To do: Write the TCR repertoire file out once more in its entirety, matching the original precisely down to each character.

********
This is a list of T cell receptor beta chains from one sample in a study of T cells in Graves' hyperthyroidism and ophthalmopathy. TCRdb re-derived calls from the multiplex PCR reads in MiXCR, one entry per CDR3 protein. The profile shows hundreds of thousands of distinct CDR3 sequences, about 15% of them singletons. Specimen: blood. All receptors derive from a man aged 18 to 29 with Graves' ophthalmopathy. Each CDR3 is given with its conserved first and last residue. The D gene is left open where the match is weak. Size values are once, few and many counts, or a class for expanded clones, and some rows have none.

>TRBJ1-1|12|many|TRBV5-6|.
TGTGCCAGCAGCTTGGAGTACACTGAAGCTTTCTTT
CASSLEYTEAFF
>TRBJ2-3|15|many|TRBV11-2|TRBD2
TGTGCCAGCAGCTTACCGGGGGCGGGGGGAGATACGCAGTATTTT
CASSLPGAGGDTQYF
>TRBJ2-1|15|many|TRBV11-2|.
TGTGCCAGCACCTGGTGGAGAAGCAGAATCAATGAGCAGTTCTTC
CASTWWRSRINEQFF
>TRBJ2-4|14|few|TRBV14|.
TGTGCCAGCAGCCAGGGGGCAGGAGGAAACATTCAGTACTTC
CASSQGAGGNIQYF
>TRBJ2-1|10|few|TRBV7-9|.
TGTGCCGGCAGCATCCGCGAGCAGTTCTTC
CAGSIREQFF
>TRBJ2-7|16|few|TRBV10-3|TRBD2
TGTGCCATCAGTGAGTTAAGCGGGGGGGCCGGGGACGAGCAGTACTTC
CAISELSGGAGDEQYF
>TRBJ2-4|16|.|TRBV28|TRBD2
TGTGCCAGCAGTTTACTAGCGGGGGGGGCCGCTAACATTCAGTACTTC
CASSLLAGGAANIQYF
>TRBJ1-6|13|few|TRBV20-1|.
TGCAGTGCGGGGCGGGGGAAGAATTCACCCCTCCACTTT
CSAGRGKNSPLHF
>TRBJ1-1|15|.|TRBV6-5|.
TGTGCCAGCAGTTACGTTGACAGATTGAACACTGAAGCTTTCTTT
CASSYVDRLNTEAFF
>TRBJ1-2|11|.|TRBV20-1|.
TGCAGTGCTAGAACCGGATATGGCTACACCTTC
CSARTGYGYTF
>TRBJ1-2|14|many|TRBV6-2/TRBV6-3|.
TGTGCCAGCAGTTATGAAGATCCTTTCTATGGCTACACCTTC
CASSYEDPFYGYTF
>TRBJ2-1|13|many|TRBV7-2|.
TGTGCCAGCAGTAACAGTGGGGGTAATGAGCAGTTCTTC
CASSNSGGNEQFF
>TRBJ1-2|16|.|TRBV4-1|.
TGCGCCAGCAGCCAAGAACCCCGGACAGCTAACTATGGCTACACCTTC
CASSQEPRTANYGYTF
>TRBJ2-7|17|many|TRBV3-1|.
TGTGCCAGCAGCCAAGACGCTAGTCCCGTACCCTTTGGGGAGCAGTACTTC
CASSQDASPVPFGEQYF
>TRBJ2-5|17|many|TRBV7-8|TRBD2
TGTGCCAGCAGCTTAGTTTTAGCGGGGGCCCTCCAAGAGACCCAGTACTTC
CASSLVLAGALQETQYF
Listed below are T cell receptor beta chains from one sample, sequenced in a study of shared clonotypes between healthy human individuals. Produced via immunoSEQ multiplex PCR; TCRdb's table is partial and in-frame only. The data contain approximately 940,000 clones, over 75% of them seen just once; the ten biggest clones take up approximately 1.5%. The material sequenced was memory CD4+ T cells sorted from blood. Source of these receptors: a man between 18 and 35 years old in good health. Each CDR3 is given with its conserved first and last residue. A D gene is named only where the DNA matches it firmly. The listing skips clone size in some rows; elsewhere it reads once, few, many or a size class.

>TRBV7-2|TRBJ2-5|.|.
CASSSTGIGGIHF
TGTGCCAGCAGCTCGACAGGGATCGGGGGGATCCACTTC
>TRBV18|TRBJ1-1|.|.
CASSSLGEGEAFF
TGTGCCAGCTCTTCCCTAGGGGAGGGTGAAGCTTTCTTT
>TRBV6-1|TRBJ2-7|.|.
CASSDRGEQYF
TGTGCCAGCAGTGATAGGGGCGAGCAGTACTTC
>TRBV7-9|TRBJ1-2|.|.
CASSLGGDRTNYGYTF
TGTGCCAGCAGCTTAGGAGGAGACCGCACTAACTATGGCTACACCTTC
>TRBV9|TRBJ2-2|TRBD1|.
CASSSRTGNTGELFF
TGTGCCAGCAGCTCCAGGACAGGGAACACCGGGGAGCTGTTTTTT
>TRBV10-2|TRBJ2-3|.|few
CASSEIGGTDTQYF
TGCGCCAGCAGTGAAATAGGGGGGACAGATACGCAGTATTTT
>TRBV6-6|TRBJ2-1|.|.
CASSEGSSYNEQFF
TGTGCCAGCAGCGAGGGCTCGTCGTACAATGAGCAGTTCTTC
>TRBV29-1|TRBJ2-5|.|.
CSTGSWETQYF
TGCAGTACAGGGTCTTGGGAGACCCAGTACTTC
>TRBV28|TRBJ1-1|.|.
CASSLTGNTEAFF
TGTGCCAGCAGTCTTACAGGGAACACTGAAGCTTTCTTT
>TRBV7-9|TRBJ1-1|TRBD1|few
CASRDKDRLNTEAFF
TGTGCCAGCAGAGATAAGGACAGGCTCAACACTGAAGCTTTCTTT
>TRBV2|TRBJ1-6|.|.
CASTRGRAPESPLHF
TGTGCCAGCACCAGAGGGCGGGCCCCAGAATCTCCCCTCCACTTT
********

This is a list of T cell receptor beta chains from one sample in a study of T cells in Graves' hyperthyroidism and ophthalmopathy. TCRdb re-derived calls from the multiplex PCR reads in MiXCR, one entry per CDR3 protein. The profile shows hundreds of thousands of distinct CDR3 sequences, about 15% of them singletons. Specimen: blood. All receptors derive from a man aged 18 to 29 with Graves' ophthalmopathy. Each CDR3 is given with its conserved first and last residue. The D gene is left open where the match is weak. Size values are once, few and many counts, or a class for expanded clones, and some rows have none.

>TRBJ1-1|12|many|TRBV5-6|.
TGTGCCAGCAGCTTGGAGTACACTGAAGCTTTCTTT
CASSLEYTEAFF
>TRBJ2-3|15|many|TRBV11-2|TRBD2
TGTGCCAGCAGCTTACCGGGGGCGGGGGGAGATACGCAGTATTTT
CASSLPGAGGDTQYF
>TRBJ2-1|15|many|TRBV11-2|.
TGTGCCAGCACCTGGTGGAGAAGCAGAATCAATGAGCAGTTCTTC
CASTWWRSRINEQFF
>TRBJ2-4|14|few|TRBV14|.
TGTGCCAGCAGCCAGGGGGCAGGAGGAAACATTCAGTACTTC
CASSQGAGGNIQYF
>TRBJ2-1|10|few|TRBV7-9|.
TGTGCCGGCAGCATCCGCGAGCAGTTCTTC
CAGSIREQFF
>TRBJ2-7|16|few|TRBV10-3|TRBD2
TGTGCCATCAGTGAGTTAAGCGGGGGGGCCGGGGACGAGCAGTACTTC
CAISELSGGAGDEQYF
>TRBJ2-4|16|.|TRBV28|TRBD2
TGTGCCAGCAGTTTACTAGCGGGGGGGGCCGCTAACATTCAGTACTTC
CASSLLAGGAANIQYF
>TRBJ1-6|13|few|TRBV20-1|.
TGCAGTGCGGGGCGGGGGAAGAATTCACCCCTCCACTTT
CSAGRGKNSPLHF
>TRBJ1-1|15|.|TRBV6-5|.
TGTGCCAGCAGTTACGTTGACAGATTGAACACTGAAGCTTTCTTT
CASSYVDRLNTEAFF
>TRBJ1-2|11|.|TRBV20-1|.
TGCAGTGCTAGAACCGGATATGGCTACACCTTC
CSARTGYGYTF
>TRBJ1-2|14|many|TRBV6-2/TRBV6-3|.
TGTGCCAGCAGTTATGAAGATCCTTTCTATGGCTACACCTTC
CASSYEDPFYGYTF
>TRBJ2-1|13|many|TRBV7-2|.
TGTGCCAGCAGTAACAGTGGGGGTAATGAGCAGTTCTTC
CASSNSGGNEQFF
>TRBJ1-2|16|.|TRBV4-1|.
TGCGCCAGCAGCCAAGAACCCCGGACAGCTAACTATGGCTACACCTTC
CASSQEPRTANYGYTF
>TRBJ2-7|17|many|TRBV3-1|.
TGTGCCAGCAGCCAAGACGCTAGTCCCGTACCCTTTGGGGAGCAGTACTTC
CASSQDASPVPFGEQYF
>TRBJ2-5|17|many|TRBV7-8|TRBD2
TGTGCCAGCAGCTTAGTTTTAGCGGGGGCCCTCCAAGAGACCCAGTACTTC
CASSLVLAGALQETQYF
Listed below are T cell receptor beta chains from one sample, sequenced in a study of shared clonotypes between healthy human individuals. Produced via immunoSEQ multiplex PCR; TCRdb's table is partial and in-frame only. The data contain approximately 940,000 clones, over 75% of them seen just once; the ten biggest clones take up approximately 1.5%. The material sequenced was memory CD4+ T cells sorted from blood. Source of these receptors: a man between 18 and 35 years old in good health. Each CDR3 is given with its conserved first and last residue. A D gene is named only where the DNA matches it firmly. The listing skips clone size in some rows; elsewhere it reads once, few, many or a size class.

>TRBV7-2|TRBJ2-5|.|.
CASSSTGIGGIHF
TGTGCCAGCAGCTCGACAGGGATCGGGGGGATCCACTTC
>TRBV18|TRBJ1-1|.|.
CASSSLGEGEAFF
TGTGCCAGCTCTTCCCTAGGGGAGGGTGAAGCTTTCTTT
>TRBV6-1|TRBJ2-7|.|.
CASSDRGEQYF
TGTGCCAGCAGTGATAGGGGCGAGCAGTACTTC
>TRBV7-9|TRBJ1-2|.|.
CASSLGGDRTNYGYTF
TGTGCCAGCAGCTTAGGAGGAGACCGCACTAACTATGGCTACACCTTC
>TRBV9|TRBJ2-2|TRBD1|.
CASSSRTGNTGELFF
TGTGCCAGCAGCTCCAGGACAGGGAACACCGGGGAGCTGTTTTTT
>TRBV10-2|TRBJ2-3|.|few
CASSEIGGTDTQYF
TGCGCCAGCAGTGAAATAGGGGGGACAGATACGCAGTATTTT
>TRBV6-6|TRBJ2-1|.|.
CASSEGSSYNEQFF
TGTGCCAGCAGCGAGGGCTCGTCGTACAATGAGCAGTTCTTC
>TRBV29-1|TRBJ2-5|.|.
CSTGSWETQYF
TGCAGTACAGGGTCTTGGGAGACCCAGTACTTC
>TRBV28|TRBJ1-1|.|.
CASSLTGNTEAFF
TGTGCCAGCAGTCTTACAGGGAACACTGAAGCTTTCTTT
>TRBV7-9|TRBJ1-1|TRBD1|few
CASRDKDRLNTEAFF
TGTGCCAGCAGAGATAAGGACAGGCTCAACACTGAAGCTTTCTTT
>TRBV2|TRBJ1-6|.|.
CASTRGRAPESPLHF
TGTGCCAGCACCAGAGGGCGGGCCCCAGAATCTCCCCTCCACTTT